Sri Lankan elephant

Elephas maximus maximus

The Sri Lankan elephant is one of three recognized subspecies of the Asian elephant, and native to Sri Lanka. Since 1986, ''Elephas maximus'' has been listed as endangered by IUCN as the population has declined by at least 50% over the last three generations, estimated to be 60–75 years. The species is pre-eminently threatened by habitat loss, degradation and fragmentation.

''Elephas maximus maximus'' is the type subspecies of the Asian elephant, first described by Carl Linnaeus under the binominal ''Elephas maximus'' in 1758.

The Sri Lankan elephant population is now largely restricted to the dry zone in the north, east and southeast of Sri Lanka. Elephants are present in Udawalawe National Park, Yala National Park, Lunugamvehera National Park, Wilpattu National Park and Minneriya National Park but also live outside protected areas. It is estimated that Sri Lanka has the highest density of elephants in Asia. Human-elephant conflict is increasing due to conversion of elephant habitat to settlements and permanent cultivation.
Sri Lankan elephant family emerging at sunset in Kaudulla, Sri Lanka  Asia,Elephas maximus maximus,Kaudulla,Sri Lanka,Sri Lankan elephant

Appearance

In general, Asian elephants are smaller than African elephants and have the highest body point on the head. The tip of their trunk has one finger-like process. Their back is convex or level. Females are usually smaller than males, and have short or no tusks.

Sri Lankan elephants are the largest subspecies reaching a shoulder height of between 2 and 3.5 m , weigh between 2,000 and 5,500 kg , and have 19 pairs of ribs. Their skin color is darker than of ''indicus'' and of ''sumatranus'' with larger and more distinct patches of depigmentation on ears, face, trunk and belly.

Only 7% of males bear tusks.
According to the elephant census conducted in 2011 by the Wildlife Conservation Department of Sri Lanka, only 2% of the total population are tuskers.

Sri Lankan elephants are somewhat diminutive when compared with historical accounts dating back to 200 BC and with photographs taken in the 19th century during the time of colonial British rule of the island. The smaller size could possibly be the end result of a long-continued process of removing the physically best specimens from the potential breeding-stock through hunting or domestication .
Sri Lankan Elephant mother and young, Wasgamuwa, Sri Lanka  Asia,Elephas maximus maximus,Sri Lanka,Sri Lankan elephant,Wasgamuwa

Distribution

Elephants are restricted mostly to the lowlands in the dry zone where they are still fairly widespread in north, south, east, north-western, north-central and south-eastern Sri Lanka. A small remnant population exists in the Peak Wilderness Sanctuary. They are absent from the wet zone of the country. Apart from Wilpattu and Ruhuna National Parks, all other protected areas are less than 1,000 km2 in extent. Many areas are less than 50 km2 , and hence not large enough to encompass the entire home ranges of elephants that use them. In the Mahaweli Development Area, protected areas such as Wasgomuwa National Park, Flood Plains National Park, Somawathiya National Park, and Trikonamadu Nature Reserve have been linked resulting in an overall area of 1,172 km2 of contiguous habitat for elephants. Nevertheless, about 65% of the elephants range extends outside protected areas.The size of wild elephant populations in Sri Lanka was estimated at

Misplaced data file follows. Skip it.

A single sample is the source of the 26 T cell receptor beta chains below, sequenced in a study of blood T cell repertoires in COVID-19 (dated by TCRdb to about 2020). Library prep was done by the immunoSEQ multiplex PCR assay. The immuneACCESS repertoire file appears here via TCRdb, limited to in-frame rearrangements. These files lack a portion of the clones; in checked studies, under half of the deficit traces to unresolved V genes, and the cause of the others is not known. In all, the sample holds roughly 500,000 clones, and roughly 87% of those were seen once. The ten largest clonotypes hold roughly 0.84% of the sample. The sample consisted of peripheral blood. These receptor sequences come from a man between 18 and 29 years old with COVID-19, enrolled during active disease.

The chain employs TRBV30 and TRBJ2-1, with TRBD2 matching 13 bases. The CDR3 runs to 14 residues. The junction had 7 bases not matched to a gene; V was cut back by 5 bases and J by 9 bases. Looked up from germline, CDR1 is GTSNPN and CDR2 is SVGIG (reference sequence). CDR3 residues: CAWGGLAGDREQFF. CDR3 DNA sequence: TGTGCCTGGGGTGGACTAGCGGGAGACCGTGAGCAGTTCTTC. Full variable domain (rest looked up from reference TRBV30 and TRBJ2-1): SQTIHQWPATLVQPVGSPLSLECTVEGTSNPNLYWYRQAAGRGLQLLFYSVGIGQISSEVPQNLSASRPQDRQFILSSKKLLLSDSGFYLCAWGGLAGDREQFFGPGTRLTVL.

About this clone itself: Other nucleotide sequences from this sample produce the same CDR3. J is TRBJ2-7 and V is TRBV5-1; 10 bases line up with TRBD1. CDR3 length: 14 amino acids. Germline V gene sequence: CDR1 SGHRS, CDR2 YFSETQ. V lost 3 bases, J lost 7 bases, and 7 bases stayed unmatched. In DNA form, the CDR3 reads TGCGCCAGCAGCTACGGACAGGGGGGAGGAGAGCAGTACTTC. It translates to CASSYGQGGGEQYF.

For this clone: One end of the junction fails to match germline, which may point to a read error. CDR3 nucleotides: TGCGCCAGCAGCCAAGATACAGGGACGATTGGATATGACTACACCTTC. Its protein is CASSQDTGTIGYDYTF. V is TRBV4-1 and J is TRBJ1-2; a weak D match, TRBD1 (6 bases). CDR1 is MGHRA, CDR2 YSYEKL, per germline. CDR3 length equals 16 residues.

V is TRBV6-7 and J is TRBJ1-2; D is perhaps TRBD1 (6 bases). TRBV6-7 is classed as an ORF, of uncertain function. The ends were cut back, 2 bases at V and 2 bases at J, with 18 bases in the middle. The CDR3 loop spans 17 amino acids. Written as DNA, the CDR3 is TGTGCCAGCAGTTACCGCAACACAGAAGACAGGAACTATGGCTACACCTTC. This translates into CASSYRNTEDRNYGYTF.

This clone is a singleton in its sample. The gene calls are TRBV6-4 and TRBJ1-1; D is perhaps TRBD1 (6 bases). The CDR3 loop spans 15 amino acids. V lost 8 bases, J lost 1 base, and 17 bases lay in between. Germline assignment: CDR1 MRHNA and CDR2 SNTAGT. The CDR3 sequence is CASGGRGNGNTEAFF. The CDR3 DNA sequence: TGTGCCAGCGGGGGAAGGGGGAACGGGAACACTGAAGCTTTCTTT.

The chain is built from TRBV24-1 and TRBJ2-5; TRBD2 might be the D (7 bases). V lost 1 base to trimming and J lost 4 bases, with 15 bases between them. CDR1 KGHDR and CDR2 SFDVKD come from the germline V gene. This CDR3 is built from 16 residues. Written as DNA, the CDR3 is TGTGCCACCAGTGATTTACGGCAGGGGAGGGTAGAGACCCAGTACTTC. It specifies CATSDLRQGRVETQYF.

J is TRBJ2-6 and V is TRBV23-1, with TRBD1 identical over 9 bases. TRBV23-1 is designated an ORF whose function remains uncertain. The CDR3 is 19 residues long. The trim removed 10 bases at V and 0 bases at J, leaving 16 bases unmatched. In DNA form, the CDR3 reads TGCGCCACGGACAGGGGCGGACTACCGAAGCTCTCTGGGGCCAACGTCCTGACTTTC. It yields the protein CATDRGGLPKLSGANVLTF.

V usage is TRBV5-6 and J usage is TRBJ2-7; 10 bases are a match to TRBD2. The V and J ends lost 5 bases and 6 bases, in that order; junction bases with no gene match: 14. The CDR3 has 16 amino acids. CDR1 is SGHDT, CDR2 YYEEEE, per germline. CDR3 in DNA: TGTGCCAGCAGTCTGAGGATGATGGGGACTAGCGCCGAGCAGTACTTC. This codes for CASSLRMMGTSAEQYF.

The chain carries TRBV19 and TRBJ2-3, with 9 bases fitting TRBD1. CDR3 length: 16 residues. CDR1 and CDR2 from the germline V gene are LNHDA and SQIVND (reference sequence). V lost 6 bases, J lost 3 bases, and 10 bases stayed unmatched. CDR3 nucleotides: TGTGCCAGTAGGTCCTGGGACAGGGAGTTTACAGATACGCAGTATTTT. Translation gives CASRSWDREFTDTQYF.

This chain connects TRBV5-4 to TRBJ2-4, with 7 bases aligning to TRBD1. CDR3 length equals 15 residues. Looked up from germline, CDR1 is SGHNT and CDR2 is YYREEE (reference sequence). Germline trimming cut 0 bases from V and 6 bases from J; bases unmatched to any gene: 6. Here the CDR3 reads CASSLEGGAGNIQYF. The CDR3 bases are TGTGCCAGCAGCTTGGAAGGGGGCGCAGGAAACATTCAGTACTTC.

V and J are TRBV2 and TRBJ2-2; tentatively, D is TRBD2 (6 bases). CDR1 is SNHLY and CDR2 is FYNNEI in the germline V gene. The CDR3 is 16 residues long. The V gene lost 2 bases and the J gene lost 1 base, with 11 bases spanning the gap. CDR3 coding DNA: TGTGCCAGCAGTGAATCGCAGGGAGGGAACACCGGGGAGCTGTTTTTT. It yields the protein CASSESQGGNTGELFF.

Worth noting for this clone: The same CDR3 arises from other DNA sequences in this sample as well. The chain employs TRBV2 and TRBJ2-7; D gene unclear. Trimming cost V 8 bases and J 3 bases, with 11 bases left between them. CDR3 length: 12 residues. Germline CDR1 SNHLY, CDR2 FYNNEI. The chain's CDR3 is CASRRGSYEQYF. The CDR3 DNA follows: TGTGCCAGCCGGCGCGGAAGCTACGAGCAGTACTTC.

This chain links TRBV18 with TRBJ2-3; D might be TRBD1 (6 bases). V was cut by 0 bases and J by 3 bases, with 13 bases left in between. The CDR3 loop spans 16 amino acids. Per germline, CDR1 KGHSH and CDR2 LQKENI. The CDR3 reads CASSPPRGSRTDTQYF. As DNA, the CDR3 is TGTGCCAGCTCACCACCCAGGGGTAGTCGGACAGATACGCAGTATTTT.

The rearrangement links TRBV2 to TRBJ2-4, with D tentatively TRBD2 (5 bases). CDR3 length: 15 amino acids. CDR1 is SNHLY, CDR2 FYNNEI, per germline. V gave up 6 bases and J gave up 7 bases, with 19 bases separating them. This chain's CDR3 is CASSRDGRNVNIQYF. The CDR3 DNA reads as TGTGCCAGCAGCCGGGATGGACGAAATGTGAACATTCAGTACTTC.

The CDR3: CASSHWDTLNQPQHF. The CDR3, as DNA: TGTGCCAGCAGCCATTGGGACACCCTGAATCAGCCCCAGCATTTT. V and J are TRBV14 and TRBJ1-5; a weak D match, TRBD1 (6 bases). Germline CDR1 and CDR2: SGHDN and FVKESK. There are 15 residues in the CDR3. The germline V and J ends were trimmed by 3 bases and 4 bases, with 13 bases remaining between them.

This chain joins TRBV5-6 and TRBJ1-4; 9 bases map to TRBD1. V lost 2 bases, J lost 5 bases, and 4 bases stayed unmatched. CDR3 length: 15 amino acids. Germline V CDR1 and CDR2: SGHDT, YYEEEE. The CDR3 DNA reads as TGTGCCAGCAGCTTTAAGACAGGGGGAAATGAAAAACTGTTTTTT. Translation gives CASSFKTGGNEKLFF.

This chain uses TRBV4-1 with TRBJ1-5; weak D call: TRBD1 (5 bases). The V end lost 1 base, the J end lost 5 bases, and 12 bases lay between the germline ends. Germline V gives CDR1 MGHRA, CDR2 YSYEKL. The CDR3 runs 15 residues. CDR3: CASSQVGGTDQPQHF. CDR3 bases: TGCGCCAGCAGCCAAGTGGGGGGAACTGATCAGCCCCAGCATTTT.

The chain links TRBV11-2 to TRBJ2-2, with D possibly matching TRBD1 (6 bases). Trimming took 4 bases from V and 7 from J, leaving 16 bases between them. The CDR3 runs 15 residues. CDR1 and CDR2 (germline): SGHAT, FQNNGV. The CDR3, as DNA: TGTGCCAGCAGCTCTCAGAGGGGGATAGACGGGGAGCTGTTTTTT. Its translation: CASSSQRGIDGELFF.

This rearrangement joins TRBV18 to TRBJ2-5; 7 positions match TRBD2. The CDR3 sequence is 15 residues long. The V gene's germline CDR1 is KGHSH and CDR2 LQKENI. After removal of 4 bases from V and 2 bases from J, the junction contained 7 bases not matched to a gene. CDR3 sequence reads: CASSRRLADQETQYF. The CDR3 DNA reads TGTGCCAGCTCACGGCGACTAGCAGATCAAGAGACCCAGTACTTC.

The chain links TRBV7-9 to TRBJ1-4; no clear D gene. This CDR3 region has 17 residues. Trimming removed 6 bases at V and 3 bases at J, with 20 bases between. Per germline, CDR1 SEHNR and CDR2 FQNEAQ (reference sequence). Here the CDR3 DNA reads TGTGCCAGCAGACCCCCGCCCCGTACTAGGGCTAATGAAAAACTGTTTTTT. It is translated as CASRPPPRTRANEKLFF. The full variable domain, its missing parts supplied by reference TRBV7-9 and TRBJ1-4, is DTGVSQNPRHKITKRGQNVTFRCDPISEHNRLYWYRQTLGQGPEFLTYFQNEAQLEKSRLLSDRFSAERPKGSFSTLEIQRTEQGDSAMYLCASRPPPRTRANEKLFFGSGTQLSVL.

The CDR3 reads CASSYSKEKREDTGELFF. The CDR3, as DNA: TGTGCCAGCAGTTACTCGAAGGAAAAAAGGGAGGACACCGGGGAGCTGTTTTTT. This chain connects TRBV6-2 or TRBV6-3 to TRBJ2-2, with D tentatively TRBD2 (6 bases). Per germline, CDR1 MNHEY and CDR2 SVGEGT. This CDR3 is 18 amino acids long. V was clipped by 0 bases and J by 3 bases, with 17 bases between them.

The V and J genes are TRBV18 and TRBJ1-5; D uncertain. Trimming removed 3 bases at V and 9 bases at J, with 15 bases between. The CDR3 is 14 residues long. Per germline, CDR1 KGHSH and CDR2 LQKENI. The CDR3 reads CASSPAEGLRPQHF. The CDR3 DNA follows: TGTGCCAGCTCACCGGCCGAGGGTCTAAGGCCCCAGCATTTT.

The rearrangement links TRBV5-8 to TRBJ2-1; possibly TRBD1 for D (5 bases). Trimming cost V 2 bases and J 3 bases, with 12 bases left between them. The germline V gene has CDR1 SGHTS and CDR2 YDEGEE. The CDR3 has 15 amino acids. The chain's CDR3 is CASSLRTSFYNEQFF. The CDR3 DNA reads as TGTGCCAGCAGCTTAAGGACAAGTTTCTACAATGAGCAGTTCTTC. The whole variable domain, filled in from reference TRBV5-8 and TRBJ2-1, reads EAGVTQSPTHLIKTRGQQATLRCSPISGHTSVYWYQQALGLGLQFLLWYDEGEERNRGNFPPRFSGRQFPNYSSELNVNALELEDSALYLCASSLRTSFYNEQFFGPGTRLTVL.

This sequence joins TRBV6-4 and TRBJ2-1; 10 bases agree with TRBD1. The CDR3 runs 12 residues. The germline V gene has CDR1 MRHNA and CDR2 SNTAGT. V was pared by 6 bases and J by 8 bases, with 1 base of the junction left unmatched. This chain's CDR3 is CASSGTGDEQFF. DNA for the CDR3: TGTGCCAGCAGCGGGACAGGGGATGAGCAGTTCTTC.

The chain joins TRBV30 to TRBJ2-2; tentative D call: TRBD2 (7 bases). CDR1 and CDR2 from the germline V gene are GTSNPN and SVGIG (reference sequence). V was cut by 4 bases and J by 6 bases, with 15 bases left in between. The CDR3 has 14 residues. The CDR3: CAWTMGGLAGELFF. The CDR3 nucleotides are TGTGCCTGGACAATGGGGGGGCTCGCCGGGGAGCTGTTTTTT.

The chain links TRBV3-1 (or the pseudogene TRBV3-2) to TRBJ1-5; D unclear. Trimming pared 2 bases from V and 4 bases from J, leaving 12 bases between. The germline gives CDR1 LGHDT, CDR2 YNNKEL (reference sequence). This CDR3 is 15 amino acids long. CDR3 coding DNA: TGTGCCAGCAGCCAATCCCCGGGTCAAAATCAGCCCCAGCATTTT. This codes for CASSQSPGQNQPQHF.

⤷ 12,000 to 14,000 in the early 19th century;
⤷ 10,000 in the early 20th century;
⤷ 7,000 to 8,000 in around 1920;
⤷ between 1,745 and 2,455 individuals in 1969;
⤷ between 2,500 and 3,435 in 1987;
⤷ 1,967 in June 1993 that were fragmented in five regions;
⤷ between 3,150 and 4,400 in 2000;
⤷ 3,150 in 2006;
⤷ 2,900-3,000 in 2007;
⤷ 5,879 in 2011, on the basis of counting elephants at water holes in the dry season.
Sri Lanka Elephant attack - the warning step Those that have read our travel report from Sri Lanka have read how we were attacked by a large male bull whilst in a jeep in Wasgamuwa. It was a full force head-on charge, that went very quickly, yet gave us the time enough to consider it could be our last moment. Luckily, the bull stopped only 1m in front of our jeep, due to 2 guides in the jeep distracting the elephant with hand signals and lots of shouting.

As the attack took us of guard, we have no pictures of it. Surprising enough, a 2nd attack followed whilst we were still recovering from the 1st. This time I did snap a few, so hereby I'll share some.

In this scene, the male is clearly protecting the two young by blocking them from us. Not only that, it is making slow but firm step towards us, a first sign that we are considered a threat or nuisance. Asia,Elephas maximus maximus,Sri Lanka,Sri Lankan elephant,Wasgamuwa

Status

''Elephas maximus'' is listed on CITES Appendix I.